4. They’re oh-so-quiet and smooth
If you’ve ever been on a late-night carouse and taken a normal taxi home, chances are your family – or even your neighbours – may have had something to say about it that same morning. But a Prius, for the reasons mentioned, can creep around silently and even when its engine is on, it’s hardly noticeable. Riding in a hybrid is also a much more pleasant experience because they’re naturally quiet, smoother and subject to less vibrations since the engine is on much less frequently. In fact a study conducted by the University of Rome has shown that the current Prius spends an average of 79.4 percent of its urban journey time producing no emissions or noise. Just remember not to slam the door when you get out.


5. The Prius is tried and tested technology
The Toyota Prius is the world’s best-selling hybrid: It’s been around for 19 years, with 3.73-million units sold as of April 2016. That sort of success isn’t a coincidence, and it’s partly because Toyota has built-in the sort of reliability and ruggedness you’d expect from any other Toyota right into the Prius from the very start. The hybrid system also leads to less mechanical wear, such as on brake pads, which further reduce cost of ownership. And the Prius is tough in the long run too: A second-gen Prius that’s covered more than 320,000km is still putting in nearly the same efficiency figures as it did when new. Plus, passenger car Prius models sold in Singapore get a 10-year battery warranty supported by authorised distributor Borneo Motors  – that’s twice as long as most car makers warranty their engines for!

Toyota Prius : By The Numbers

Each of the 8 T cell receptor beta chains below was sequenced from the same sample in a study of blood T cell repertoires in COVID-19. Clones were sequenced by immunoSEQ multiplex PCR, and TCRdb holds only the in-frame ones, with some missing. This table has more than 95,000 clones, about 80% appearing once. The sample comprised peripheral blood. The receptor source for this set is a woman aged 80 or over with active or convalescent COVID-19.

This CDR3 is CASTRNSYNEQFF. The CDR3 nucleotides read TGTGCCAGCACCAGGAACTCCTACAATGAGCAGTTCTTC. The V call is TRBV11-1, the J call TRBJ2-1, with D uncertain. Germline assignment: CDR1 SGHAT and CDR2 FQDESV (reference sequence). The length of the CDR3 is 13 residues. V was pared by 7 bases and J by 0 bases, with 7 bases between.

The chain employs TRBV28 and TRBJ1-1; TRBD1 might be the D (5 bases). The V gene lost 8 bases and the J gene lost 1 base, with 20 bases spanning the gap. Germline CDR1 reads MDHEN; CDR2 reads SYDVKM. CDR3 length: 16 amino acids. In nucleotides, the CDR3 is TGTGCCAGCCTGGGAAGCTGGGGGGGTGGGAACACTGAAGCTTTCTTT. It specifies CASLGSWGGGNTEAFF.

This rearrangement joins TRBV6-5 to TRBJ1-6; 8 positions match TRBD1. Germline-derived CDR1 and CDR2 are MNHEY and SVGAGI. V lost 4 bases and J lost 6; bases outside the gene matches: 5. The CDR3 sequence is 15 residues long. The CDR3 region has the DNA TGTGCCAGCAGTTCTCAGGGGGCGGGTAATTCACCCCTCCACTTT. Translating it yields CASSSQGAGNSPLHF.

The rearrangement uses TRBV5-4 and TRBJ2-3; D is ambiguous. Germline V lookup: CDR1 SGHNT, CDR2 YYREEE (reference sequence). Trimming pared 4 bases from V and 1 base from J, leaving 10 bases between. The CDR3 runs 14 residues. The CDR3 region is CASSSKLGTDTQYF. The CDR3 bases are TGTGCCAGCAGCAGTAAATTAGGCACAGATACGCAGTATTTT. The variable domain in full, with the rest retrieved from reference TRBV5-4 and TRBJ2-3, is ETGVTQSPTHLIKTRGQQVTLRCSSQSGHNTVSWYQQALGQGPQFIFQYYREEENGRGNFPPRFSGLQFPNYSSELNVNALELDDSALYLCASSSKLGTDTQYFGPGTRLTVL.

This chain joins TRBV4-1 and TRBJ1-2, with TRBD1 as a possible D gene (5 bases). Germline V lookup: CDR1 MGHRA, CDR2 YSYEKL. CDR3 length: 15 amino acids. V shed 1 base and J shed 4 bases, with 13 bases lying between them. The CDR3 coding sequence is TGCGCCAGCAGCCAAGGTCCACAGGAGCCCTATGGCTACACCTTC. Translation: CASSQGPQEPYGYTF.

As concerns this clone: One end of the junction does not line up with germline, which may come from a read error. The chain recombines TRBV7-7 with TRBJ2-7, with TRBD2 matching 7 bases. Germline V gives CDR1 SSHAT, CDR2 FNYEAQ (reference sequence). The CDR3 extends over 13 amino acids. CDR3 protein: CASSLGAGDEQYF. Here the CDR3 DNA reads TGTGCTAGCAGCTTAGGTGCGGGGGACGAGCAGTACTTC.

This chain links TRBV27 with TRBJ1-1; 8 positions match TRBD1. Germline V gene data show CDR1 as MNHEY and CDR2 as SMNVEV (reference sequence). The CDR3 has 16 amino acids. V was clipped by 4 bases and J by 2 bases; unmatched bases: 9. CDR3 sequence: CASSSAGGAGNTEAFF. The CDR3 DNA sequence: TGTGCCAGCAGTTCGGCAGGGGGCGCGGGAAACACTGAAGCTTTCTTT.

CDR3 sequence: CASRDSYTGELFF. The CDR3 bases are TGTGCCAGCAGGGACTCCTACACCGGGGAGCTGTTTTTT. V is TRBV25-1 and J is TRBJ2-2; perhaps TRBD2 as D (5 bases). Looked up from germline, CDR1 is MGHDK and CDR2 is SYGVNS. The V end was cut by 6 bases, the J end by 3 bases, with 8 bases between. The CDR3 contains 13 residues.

Number of Toyota Prius sold globally from 1997 to 2016, making it the world’s most popular hybrid car

79.4 percent
Average time of any journey a Toyota Prius spends in zero emission mode


The number of times a Prius can drive across Singapore on one tank of fuel, or 57km between Changi Coast to the Second Link 

87g/km CO2
Carbon dioxide emissions of the Toyota Prius

150g/km CO2
Carbon dioxide emissions of the average diesel-powered taxi

1,780kg less – The amount of CO2 emitted over one kilometer if Singapore’s taxi fleet was made up entirely of Prius taxis. 

6 to 8 times
Amount of NOx (nitrogen oxides) diesel cars emit compared to hybrids. NOx causes health problems and lung damage in humans.

8.7 percent
Number of European third-gen Prius cars requiring new brake pads when the fourth-gen model was launched

Sources for data:
Land Transport Authority (LTA) Singapore 
Worldwatch Institute http://www.worldwatch.org/node/579
The Economist – The Dieselgate Dilemma
The Guardian – diesel vs hybrid
https://vrl.lta.gov.sg/lta/vrl/action/pubfunc?ID=FuelCostCalculator

Toyota UK
http://blog.toyota.co.uk/toyota-prius-fascinating-facts
http://blog.toyota.co.uk/toyota-prius-hybrid-excels-rome-zero-commuting-study